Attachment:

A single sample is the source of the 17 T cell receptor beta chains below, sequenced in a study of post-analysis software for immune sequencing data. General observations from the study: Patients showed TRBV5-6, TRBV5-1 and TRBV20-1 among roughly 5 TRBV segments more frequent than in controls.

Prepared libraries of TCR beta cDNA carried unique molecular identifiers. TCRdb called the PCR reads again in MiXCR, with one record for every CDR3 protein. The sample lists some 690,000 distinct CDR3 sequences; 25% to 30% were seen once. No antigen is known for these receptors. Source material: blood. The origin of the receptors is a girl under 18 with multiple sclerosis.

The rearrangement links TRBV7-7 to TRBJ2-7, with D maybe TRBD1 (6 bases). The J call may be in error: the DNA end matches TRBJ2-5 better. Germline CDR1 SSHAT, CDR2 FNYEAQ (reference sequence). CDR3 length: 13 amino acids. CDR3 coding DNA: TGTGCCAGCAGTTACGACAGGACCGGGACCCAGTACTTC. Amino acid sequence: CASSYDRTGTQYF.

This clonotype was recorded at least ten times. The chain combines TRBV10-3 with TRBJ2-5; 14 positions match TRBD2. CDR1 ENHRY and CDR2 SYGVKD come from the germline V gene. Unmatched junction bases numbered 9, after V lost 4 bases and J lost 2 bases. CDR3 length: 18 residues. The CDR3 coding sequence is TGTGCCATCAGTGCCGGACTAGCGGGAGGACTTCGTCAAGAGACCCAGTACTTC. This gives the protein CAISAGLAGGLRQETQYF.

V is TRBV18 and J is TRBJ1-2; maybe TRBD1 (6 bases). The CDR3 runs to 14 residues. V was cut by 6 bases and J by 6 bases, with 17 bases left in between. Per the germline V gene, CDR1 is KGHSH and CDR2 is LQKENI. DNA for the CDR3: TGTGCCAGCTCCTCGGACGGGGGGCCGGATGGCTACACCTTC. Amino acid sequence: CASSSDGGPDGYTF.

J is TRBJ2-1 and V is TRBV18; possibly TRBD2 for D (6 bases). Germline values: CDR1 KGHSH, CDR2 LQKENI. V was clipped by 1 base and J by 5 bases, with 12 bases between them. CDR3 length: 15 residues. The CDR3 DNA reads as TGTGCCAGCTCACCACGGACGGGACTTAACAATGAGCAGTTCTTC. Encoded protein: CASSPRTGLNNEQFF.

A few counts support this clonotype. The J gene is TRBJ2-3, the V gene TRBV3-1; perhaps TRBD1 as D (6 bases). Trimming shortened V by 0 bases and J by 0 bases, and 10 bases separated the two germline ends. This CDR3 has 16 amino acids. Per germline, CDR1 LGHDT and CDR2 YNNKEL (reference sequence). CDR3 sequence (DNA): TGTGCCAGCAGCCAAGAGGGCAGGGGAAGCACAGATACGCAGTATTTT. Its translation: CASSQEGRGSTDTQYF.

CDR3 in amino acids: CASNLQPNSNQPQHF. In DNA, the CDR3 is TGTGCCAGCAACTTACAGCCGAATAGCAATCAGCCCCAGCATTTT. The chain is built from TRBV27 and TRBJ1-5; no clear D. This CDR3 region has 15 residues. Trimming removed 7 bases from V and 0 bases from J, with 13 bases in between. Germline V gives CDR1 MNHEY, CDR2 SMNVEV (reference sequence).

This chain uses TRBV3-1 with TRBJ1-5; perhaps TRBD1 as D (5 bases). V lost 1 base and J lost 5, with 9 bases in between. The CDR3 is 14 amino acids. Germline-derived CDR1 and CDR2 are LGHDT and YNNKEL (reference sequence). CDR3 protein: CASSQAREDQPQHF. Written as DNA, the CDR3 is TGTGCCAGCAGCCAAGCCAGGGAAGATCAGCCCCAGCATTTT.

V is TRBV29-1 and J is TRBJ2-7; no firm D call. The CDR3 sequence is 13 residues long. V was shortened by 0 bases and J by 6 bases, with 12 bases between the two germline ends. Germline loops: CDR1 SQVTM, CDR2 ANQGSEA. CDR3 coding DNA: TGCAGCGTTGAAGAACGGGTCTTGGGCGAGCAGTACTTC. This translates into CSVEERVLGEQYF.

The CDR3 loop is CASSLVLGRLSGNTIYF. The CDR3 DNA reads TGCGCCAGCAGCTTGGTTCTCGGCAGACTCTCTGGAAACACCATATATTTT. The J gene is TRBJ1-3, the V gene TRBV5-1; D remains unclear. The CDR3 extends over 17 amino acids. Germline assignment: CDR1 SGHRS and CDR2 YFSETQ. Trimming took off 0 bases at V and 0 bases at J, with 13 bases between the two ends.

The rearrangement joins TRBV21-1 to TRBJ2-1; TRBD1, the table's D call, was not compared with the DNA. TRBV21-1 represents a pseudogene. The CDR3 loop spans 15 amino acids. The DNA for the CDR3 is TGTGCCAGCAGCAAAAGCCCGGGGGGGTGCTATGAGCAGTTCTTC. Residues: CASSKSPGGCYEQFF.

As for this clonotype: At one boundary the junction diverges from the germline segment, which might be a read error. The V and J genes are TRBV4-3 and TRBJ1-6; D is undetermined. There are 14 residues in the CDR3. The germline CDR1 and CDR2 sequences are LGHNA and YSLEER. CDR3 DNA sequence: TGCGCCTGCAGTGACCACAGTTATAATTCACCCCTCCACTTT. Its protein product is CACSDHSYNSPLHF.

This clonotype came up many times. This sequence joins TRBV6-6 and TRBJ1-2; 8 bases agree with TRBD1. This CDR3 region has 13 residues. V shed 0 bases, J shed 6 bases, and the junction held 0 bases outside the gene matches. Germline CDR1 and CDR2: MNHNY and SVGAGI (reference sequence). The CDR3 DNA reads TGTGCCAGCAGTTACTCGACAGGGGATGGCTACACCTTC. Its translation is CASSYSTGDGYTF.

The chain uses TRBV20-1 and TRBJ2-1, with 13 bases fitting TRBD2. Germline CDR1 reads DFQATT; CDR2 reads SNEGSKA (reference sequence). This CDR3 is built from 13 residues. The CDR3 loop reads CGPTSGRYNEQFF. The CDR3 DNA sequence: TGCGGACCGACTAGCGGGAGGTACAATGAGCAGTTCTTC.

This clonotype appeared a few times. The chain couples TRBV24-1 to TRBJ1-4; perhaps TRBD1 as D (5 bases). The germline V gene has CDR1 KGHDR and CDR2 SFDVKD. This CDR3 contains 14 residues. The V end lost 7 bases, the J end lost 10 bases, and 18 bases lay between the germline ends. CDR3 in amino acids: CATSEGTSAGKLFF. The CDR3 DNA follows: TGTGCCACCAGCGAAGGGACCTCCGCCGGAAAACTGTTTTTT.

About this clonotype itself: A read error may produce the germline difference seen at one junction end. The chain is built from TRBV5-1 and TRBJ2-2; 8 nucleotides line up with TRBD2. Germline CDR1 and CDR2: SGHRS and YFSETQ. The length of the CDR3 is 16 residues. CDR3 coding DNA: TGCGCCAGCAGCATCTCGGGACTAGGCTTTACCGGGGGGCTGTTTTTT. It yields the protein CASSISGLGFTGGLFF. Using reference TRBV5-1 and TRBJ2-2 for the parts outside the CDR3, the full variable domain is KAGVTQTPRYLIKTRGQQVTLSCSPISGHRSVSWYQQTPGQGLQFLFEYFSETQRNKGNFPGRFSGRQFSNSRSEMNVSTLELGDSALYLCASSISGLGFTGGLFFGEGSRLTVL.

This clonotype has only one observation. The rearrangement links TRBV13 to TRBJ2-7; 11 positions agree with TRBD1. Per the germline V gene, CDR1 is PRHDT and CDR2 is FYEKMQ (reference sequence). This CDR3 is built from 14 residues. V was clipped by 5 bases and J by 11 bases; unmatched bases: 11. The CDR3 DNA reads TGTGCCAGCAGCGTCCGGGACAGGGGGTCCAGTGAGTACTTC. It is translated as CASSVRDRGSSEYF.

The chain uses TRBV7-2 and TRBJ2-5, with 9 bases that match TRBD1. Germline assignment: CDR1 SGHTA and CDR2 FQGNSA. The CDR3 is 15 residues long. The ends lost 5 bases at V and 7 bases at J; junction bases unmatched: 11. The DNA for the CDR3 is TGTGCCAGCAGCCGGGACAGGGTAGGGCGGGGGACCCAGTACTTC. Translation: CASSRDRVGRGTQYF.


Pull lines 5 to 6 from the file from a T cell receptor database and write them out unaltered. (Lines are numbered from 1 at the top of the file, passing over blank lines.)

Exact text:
V is TRBV18 and J is TRBJ1-2; maybe TRBD1 (6 bases). The CDR3 runs to 14 residues. V was cut by 6 bases and J by 6 bases, with 17 bases left in between. Per the germline V gene, CDR1 is KGHSH and CDR2 is LQKENI. DNA for the CDR3: TGTGCCAGCTCCTCGGACGGGGGGCCGGATGGCTACACCTTC. Amino acid sequence: CASSSDGGPDGYTF.

J is TRBJ2-1 and V is TRBV18; possibly TRBD2 for D (6 bases). Germline values: CDR1 KGHSH, CDR2 LQKENI. V was clipped by 1 base and J by 5 bases, with 12 bases between them. CDR3 length: 15 residues. The CDR3 DNA reads as TGTGCCAGCTCACCACGGACGGGACTTAACAATGAGCAGTTCTTC. Encoded protein: CASSPRTGLNNEQFF.